“The Greatest of These Is Love”

outsideSupper1Paul’s famous Hymn of Love zeroes in on what love, as agape, is all about: “Love is patient; love is kind; love is not envious or boastful or arrogant or rude. It does not insist on its own way; it is not irritable or resentful; it does not rejoice in wrongdoing, but rejoices in the truth.” (1 Cor. 13:4–6) In these qualities, we can see love as a deep renunciation of mimetic rivalry. Insisting on our own way, being resentful, rejoicing in the shortcomings of others, are all ways of putting ourselves on top of other people. Surely this short list is meant to stand for any attempt to put ourselves above other people. As long as we try to “win,” we lose at love. When we are willing to “lose,” we win at love.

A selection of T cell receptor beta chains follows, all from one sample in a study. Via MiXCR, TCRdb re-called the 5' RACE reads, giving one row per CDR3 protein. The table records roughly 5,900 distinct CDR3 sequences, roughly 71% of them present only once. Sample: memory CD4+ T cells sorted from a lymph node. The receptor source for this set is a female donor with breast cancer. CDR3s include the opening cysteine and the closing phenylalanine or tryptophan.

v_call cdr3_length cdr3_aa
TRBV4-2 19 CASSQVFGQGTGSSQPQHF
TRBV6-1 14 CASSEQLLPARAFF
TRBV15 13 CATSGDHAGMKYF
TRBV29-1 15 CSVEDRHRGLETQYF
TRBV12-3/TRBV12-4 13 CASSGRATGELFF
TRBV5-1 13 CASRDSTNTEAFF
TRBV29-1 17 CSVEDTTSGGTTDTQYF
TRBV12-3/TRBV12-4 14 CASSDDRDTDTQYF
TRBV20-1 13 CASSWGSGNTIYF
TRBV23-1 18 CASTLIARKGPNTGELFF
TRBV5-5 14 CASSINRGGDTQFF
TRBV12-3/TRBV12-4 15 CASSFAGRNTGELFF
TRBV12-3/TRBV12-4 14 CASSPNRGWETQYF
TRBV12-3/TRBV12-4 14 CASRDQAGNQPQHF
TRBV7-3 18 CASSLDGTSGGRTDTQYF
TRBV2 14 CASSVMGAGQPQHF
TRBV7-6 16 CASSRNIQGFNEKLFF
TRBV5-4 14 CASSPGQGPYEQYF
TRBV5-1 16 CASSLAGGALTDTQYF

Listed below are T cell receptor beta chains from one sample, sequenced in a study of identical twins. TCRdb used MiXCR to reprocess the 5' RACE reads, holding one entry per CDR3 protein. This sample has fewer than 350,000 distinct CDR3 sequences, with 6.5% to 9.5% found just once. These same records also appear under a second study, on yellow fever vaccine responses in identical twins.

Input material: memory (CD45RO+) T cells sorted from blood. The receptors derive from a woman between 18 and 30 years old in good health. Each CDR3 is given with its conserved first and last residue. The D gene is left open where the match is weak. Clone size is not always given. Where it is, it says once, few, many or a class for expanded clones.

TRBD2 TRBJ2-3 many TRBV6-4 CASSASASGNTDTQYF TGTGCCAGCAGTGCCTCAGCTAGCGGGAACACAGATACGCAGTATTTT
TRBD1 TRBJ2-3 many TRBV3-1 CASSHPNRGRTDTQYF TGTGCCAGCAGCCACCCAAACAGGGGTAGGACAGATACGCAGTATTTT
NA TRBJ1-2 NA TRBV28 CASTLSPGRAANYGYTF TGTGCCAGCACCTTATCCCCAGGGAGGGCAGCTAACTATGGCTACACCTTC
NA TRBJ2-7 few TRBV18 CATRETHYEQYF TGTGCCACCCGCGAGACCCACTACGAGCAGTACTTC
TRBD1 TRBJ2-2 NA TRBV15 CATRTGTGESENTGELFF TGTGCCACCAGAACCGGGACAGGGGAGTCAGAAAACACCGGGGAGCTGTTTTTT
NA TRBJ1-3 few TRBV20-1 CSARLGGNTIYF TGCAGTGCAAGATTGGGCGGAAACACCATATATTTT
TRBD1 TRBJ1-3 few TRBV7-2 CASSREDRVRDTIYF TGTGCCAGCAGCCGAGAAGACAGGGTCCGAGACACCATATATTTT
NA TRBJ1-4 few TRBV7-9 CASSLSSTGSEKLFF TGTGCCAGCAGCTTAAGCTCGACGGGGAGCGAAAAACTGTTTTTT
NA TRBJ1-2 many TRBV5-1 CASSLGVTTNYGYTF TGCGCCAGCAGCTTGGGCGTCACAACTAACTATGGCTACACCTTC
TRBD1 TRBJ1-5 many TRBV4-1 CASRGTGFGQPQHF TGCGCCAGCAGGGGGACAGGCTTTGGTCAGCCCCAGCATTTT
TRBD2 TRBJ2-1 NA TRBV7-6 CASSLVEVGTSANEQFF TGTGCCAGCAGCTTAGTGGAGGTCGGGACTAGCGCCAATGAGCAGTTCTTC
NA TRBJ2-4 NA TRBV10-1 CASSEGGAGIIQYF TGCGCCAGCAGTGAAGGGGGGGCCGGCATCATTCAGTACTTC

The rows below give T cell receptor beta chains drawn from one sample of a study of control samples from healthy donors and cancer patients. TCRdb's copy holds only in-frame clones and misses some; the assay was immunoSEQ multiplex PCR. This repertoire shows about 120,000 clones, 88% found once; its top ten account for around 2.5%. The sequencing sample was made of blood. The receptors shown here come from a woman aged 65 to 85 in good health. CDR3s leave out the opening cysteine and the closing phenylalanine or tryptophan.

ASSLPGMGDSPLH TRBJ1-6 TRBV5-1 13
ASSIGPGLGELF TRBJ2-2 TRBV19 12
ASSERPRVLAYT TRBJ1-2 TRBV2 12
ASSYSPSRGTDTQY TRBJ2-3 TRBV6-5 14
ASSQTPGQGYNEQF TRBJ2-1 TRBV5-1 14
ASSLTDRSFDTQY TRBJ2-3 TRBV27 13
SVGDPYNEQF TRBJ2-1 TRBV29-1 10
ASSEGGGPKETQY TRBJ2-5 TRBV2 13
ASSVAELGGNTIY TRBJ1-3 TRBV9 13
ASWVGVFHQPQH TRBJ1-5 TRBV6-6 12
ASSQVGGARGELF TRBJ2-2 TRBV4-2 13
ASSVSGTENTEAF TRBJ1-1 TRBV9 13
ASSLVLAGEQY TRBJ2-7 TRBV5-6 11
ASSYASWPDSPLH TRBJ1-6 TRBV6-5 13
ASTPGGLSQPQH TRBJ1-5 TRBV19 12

In Works of Love, Kierkegaard plunges the depths of what it means for love to “believe all things” and “hope all things.” (1Cor. 13:7) Kierkegaard’s first axiom is: “Love believes all things—and yet is never deceived.” Believing all things is a tall order when we know, with the Psalmist, that “Everyone is a liar!” (Ps. 116:11) Kierkegaard examines the lengths we go to avoid being deceived by another. Such a one practices much cleverness in this task. For Kierkegaard, cleverness is not a good thing; cleverness is the trait that cuts us off from other people and, most particularly, from God. If we think we love while we calculate possible deceptions of the other, we are deceiving ourselves. If we abandon ourselves to love to the extent of believing the other person and that person deceives us, it is this other person who has deceived him or herself. A second axiom is: “Love hopes all things—and yet is never put to shame.”  As with believing all things, hope is hoping all things for oneself and other people. As with believing all things, Kierkegaard explores the cleverness with which we lower our standards in relationship with God and so are put to shame because we did not love enough to hope all things. If even the prodigal son should, in the end, be lost, the father who remains steadfast in love has not been put to shame. It is only the lost son who remained lost who is put to shame. In hoping for the salvation of other people, we are renouncing all mimetic rivalry that might tempt us to loosen this hope even a little bit. With these two axioms, Kierkegaard has shown us how love fulfills the other two theological virtues of faith and hope so that “the greatest of these is love.” (1 Cor. 13:13)

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